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Published: December 22nd 2018
Provo was an adventure. It didn’t really start out that way, but the possibility was there, and we took it. The biggest thing, or perhaps I should say the longest or highest thing, was hiking to the Y on Y Mountain. I had seen that it was a ‘thing’ to do in town, but I wanted to see for myself how feasible it was before I committed to doing it. While we did other things in town, that was the most time-consuming.
We left Salt Lake City after the organ recital in the Tabernacle. The drive from Salt Lake City to Provo was all interstate, but the views were magnificent. I guess we still haven’t gotten used to the mountains being everywhere. It was less than 45 minutes to get there, and our first stop was the BYU campus store, for my pennant wall. Unfortunately, they only had two pennants, and there were both the crappy big pennants. I bought one, though I’m not sure the condition it will be in once we get back to Georgia. It doesn’t exactly fit into my bag, and it’s not felt, so it doesn’t roll up either.
Fun story: when we got
to the campus to park, we found the Visitor Lot, and there was a guard station at the entrance. Signs said to check in with them before we entered, so I rolled down the window and this security guard opened his. It was cold. All I said was, “We’re just visiting.” His only response was “okay.” Then we proceeded to find a parking space. Um, sure. Not exactly sure why we had to check in. Maybe the fact that both Nick and I were wearing red UGA sweatshirts was all the convincing he needed. The only real warning on the sign was that it was not for students. Guess we didn’t look like BYU students.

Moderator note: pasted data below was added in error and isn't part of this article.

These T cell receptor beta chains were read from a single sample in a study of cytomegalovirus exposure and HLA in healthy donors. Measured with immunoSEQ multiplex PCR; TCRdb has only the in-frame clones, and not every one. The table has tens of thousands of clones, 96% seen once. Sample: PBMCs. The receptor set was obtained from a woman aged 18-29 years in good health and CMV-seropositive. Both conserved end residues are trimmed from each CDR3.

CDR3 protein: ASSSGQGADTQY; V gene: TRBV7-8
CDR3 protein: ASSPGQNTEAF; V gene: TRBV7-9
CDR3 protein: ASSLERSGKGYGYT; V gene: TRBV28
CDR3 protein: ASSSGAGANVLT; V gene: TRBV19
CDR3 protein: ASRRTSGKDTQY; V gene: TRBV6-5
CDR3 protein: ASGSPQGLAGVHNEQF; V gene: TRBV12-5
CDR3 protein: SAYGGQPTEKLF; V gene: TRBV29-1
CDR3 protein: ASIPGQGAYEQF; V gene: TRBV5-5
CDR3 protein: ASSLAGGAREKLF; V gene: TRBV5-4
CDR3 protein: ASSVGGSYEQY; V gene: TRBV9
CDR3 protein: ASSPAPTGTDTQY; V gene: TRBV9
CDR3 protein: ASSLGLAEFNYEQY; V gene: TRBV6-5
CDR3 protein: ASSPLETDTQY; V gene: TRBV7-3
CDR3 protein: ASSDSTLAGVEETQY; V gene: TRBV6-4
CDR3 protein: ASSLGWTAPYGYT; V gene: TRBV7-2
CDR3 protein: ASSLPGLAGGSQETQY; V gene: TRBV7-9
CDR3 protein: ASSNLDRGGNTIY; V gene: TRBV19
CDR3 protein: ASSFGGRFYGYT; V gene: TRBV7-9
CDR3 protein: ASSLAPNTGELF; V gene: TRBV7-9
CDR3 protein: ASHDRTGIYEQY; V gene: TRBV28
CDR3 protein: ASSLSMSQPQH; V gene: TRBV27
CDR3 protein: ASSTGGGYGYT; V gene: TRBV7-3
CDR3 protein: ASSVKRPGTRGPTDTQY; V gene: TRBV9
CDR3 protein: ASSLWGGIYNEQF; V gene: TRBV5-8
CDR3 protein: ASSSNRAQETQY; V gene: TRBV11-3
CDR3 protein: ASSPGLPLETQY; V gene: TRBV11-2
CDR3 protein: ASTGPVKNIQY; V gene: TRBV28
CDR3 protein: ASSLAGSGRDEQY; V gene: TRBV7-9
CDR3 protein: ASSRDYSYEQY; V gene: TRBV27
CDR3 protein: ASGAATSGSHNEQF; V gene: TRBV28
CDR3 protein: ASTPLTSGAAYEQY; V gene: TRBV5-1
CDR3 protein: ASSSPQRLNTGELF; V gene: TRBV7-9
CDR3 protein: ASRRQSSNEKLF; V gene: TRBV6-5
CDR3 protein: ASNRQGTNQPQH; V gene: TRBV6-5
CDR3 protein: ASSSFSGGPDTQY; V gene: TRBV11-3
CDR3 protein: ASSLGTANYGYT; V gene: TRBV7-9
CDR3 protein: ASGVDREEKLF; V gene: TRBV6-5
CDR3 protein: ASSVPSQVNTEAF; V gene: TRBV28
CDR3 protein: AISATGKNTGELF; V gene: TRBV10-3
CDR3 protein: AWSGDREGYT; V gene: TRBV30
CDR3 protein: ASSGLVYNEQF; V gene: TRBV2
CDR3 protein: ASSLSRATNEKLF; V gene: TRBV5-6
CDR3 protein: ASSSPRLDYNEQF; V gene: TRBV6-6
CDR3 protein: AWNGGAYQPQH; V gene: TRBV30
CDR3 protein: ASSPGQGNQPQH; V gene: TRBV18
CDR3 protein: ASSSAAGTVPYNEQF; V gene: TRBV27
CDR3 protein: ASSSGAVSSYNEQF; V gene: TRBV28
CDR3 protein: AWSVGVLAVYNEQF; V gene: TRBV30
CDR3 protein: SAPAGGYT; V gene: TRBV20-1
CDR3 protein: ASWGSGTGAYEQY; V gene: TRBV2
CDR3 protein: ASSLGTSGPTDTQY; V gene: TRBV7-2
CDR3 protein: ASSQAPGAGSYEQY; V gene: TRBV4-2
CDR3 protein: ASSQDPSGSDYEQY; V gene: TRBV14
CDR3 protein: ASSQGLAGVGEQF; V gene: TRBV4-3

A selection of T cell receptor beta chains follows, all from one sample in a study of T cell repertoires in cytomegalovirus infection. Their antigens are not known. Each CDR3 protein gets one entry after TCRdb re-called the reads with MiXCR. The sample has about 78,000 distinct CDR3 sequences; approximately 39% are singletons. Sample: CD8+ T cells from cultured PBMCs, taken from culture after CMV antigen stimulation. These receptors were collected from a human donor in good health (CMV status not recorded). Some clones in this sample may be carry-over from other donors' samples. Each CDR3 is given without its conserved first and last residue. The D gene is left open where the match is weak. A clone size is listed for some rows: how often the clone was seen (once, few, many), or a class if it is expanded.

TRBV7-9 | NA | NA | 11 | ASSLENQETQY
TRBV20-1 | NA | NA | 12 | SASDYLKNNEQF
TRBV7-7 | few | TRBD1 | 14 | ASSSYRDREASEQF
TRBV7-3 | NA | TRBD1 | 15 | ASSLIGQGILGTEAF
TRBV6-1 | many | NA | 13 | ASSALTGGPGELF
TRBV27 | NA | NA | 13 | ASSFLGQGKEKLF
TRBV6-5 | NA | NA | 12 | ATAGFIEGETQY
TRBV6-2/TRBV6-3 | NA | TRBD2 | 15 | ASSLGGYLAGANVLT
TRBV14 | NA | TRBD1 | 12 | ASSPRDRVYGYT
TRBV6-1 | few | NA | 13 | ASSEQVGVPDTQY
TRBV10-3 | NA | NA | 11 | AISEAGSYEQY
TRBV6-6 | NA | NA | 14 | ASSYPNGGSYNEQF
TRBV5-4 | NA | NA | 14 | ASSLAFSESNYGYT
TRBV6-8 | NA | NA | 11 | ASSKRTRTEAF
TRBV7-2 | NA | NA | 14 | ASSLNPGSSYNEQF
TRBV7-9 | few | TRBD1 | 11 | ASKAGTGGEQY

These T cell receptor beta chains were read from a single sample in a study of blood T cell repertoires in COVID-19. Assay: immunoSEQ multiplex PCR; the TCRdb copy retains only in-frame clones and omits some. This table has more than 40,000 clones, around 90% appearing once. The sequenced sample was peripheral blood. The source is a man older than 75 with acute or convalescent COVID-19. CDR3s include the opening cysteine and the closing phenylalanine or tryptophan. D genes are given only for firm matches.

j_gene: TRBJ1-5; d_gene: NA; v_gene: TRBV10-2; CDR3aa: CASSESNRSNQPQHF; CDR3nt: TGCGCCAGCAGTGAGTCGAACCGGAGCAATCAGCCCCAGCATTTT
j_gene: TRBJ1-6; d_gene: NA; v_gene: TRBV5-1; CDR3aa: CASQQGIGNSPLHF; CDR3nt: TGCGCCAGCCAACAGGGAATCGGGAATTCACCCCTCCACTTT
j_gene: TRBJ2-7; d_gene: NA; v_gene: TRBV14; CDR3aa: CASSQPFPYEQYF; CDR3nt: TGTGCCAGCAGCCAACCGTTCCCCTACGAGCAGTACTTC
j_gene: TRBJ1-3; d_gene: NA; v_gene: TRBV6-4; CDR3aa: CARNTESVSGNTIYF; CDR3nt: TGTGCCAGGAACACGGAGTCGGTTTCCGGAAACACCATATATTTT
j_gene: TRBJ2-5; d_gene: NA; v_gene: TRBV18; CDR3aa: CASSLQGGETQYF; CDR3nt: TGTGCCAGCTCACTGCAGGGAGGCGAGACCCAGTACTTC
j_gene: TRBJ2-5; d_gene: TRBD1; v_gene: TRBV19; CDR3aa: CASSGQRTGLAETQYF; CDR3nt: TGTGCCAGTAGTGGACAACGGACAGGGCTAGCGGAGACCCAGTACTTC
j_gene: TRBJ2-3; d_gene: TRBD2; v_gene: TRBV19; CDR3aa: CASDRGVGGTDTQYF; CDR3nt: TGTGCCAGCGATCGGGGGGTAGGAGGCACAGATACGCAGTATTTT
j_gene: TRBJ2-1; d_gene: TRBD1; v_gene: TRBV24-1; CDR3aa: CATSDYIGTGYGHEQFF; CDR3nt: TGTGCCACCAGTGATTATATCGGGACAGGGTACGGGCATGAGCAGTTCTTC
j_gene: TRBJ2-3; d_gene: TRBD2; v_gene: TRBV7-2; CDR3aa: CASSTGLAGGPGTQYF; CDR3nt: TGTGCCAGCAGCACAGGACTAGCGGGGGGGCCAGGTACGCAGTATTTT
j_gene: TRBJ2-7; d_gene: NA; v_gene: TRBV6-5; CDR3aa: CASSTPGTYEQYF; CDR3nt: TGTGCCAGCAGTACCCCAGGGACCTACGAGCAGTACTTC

Anyway, we got our BYU swag and moved on to the BYU Creamery, which I had been told I needed to visit. This was no lie. There are several locations, but the one we visited was only 1 block away from our parked car. It’s more than just ice cream, though. They have a full restaurant with sandwiches, burgers, etc. And that’s only half the building. The other half is like a mini mart, so we took the opportunity to buy a couple cans
of canned food, since the Famous Idaho Potato Bowl website said that we wouldn’t have to pay to park at the game if we brought canned goods to donate. So we crossed that off the list and managed to check out of the store with the only clerk in all of BYU from Georgia. She saw our sweatshirts and asked, so we told her our story. And she told us she was from Dahlonega. Naturally.
The ice cream, by the way, was fantastic. Nick and I both got milkshakes, which just made the ice cream more portable. I can fully recommend this place. But while we were there, we saw a mural on the wall about hiking up to the Y. And of course there was the hashtag #HikeTheY. Nick asked if I wanted to do it, and I said it was tempting. So I used the GPS to see how long it would take to get there. Walking from the Creamery would supposedly take an hour, so that was out of the question—2 hours round trip plus any time up at the top to enjoy the views. It would be dark by then. But there just happened to
be a parking lot at the “base” of the “Y trail,” and from there, GPS said the hike would only be maybe 30 minutes. Just under a mile of hiking. That was entirely doable. At least I thought.